It is stressed in the religion of Islam that one should choose her/his spouse from a decent and noble family. Family nobility does not mean fame, wealth, or social status; rather it means modesty, chastity, purity, and religiousness, which will be all passed on to the next generations.
The Messenger of Allah (PBUH&HP) has said in this regard: “Marry in the lap of a decent family, since the semen and the genes have an effect.” . He has also said to avoid the greenery (herbs) growing over a sewer (cesspool); i.e., a beautiful woman born and raised in an indecent family .
Islam also lays special emphasis on compatibility in marriage. The marrying partners must be Kufw of each other; i.e., they should be equal and close to one another in terms of religiosity and morality, as well as social, financial, and also physical aspects. Spouses in the Quran are likened to clothing: “They are clothing for you, and you are clothing for them” (2:187). Just like clothes that should be of the right size, color, and material to suit you well, your spouse has to be a suitable match for you. But do not forget that in the Islamic view, the main point of similarity is in the couple’s belief and faith. Prophet Muhammad (PBUH&HP) has said: “a faithful man is suitable for a faithful woman and a Muslim man is good for a Muslim woman” .
Someone who is inferior in faith to you may degrade your belief as well. Marriage is a means of the elevation of the soul, so if it results in the opposite way the whole purpose of this holy union will be wasted.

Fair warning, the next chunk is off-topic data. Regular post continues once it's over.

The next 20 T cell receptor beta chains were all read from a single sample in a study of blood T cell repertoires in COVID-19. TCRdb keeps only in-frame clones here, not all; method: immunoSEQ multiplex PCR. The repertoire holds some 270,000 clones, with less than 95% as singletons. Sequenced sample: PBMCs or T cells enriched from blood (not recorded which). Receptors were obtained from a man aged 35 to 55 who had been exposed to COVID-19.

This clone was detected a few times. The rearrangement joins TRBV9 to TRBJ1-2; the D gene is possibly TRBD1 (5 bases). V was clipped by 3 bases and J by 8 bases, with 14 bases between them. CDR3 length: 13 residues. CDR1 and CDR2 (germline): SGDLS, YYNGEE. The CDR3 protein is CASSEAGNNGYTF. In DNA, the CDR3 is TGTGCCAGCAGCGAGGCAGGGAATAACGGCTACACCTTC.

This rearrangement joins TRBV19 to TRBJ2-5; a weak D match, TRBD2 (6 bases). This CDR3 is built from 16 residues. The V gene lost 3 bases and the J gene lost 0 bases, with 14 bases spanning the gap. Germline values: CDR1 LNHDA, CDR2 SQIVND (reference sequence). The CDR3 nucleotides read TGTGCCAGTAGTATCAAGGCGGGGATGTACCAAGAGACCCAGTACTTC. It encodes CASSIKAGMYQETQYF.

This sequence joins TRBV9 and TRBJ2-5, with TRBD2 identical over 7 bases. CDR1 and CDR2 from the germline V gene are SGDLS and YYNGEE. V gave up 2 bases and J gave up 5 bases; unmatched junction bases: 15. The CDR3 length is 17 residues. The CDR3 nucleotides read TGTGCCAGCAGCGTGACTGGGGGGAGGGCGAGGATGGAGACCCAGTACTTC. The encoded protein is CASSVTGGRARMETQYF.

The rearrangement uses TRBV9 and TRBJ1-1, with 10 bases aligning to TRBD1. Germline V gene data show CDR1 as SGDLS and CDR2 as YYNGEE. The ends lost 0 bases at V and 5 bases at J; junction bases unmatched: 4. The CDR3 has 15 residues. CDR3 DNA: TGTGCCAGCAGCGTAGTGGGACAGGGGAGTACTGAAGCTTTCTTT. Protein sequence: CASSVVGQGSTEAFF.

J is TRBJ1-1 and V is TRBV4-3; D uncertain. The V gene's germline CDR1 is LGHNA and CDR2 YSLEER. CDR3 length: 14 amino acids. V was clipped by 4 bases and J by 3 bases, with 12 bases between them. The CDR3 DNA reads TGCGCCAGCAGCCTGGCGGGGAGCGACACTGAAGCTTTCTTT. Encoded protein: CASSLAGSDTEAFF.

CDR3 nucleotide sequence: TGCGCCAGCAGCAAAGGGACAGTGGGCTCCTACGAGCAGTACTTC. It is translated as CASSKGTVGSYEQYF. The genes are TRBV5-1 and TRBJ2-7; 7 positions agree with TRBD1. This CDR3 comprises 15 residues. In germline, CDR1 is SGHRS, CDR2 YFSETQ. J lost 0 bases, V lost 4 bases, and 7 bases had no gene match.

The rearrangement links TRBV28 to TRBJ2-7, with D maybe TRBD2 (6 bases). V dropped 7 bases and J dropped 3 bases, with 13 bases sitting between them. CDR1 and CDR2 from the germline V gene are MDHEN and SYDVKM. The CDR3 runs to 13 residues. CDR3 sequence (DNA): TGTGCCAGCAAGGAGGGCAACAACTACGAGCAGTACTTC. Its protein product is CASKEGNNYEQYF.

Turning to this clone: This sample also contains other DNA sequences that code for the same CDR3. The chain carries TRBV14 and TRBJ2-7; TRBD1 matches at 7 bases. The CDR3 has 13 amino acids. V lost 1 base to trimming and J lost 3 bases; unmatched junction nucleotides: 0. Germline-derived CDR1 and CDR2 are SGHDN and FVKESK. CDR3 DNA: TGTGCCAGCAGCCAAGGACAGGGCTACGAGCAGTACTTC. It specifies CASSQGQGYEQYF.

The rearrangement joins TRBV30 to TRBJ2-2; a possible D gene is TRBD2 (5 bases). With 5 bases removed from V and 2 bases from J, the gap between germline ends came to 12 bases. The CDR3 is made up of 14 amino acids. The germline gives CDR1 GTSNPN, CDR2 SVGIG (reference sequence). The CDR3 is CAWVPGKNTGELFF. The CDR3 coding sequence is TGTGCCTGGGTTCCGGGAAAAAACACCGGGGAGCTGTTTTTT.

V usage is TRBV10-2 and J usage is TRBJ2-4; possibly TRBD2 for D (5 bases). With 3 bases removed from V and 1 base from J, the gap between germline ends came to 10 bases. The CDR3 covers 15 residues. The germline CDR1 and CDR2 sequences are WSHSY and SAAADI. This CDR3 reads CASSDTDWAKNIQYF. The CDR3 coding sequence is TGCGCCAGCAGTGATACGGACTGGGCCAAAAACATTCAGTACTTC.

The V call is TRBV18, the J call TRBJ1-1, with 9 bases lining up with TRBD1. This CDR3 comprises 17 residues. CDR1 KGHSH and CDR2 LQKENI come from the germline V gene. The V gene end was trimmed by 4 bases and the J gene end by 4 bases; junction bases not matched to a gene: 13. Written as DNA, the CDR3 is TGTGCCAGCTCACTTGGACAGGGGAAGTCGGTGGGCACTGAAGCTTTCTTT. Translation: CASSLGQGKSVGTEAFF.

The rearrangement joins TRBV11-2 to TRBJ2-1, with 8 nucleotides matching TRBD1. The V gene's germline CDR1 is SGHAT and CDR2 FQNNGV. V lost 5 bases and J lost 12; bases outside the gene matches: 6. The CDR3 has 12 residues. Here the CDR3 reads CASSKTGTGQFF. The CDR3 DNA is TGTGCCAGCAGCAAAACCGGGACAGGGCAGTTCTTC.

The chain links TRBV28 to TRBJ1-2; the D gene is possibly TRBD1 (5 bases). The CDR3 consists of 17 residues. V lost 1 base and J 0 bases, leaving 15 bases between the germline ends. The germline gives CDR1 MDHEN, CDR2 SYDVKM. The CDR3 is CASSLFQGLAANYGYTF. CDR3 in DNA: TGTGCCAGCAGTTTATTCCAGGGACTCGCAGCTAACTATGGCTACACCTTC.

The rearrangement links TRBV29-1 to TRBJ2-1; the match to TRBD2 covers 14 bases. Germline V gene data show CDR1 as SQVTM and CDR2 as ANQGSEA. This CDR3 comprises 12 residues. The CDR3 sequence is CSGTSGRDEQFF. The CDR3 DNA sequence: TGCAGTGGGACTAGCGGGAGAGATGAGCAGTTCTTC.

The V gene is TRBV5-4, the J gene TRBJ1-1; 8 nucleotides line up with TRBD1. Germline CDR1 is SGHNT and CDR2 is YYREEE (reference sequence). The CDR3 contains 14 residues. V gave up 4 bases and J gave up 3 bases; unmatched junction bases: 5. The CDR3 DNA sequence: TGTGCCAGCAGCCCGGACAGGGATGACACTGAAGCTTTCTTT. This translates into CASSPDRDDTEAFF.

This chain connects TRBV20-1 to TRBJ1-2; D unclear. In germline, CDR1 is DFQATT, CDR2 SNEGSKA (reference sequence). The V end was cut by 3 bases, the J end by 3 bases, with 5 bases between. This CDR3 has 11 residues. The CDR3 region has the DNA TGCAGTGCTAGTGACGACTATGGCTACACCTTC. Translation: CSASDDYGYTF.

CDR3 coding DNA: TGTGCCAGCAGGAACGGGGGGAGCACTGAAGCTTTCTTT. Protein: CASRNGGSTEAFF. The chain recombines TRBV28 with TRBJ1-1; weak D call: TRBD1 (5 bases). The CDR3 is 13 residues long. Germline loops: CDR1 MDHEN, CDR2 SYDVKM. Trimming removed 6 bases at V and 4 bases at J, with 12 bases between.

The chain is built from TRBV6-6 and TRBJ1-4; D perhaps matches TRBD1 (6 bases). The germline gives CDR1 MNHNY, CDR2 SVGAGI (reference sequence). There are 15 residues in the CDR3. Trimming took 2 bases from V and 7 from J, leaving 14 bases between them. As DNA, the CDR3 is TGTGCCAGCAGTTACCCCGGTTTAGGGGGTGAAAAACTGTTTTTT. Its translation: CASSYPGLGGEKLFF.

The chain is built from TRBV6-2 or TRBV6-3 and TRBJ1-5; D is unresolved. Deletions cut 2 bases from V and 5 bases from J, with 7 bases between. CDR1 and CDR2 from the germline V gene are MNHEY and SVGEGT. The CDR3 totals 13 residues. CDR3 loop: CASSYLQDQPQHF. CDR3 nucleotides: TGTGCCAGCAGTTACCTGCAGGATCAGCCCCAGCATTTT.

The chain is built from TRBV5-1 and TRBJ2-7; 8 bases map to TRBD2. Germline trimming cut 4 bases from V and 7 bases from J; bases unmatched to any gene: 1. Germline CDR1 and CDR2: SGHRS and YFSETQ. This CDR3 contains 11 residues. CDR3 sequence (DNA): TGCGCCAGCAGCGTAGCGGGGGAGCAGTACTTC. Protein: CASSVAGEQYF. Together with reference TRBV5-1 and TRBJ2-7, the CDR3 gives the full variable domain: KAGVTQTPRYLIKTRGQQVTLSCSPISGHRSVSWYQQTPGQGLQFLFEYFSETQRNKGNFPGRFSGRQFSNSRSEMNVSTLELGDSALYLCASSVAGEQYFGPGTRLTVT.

Although health problems do not preclude marriage, they have negative effects on the continuation of married life. There are various narrations in the Islamic teachings on the importance of marrying someone healthy and of sane state of mind: “when you intend to marry a woman, ask about her physical characteristics since this will create a bond of affection and love between you and your spouse” Prophet Muhammad (PBUH&HP) .
It has also been narrated from him that “Avoid marrying a stupid person since her/his company is a woe” . Moreover, we are advised by him to reject the proposal of a person who is accustomed to drinking alcohol for its detrimental effects on the body and soul.
It is noteworthy that there are other features for choosing the right person to marry like financial matters, age differences, racial differences, etc. Though there is a lot of psychological and religious advice on these issues as well, they are not of much importance in Islam as long as the girl and the boy are Muslims and have taken the five above-mentioned significant aspects into consideration.
Allah has promised to fulfill the other needs of the married couple Himself: “And marry the unmarried among you and the righteous among your male slaves and female slaves. If they should be poor, Allah will enrich them from His bounty, and Allah is all-Encompassing and Knowing” (24:32)
- Usul Al-Kafi , v. 2, p.563
- Wasa’il ul-Shi’a, v. 14, p.54
- Makaremul Akhlaq, v. 1, p. 432
- Al-Kafi, v. 5, p. 332
- Wasa’il ul-Shi’a, Vol. 14 , p.44
- Shaikh al-Hur al-Aamili, Wasa’il ul-Shi’a, chapter 35
- Al-Jafariat, p. 92
- Choose a Spouse in Islam
Islam is a comprehensive way of life, and one of the characteristics through which it is distinguished from many other religions is that it encompasses every aspect of a Muslim’s life. Islam teaches Muslims to respect the elderly whether they are parents, relatives, or any other old person. This is because caring for the elderly in Islam is considered an important obligation through which one seeks closeness to Allah.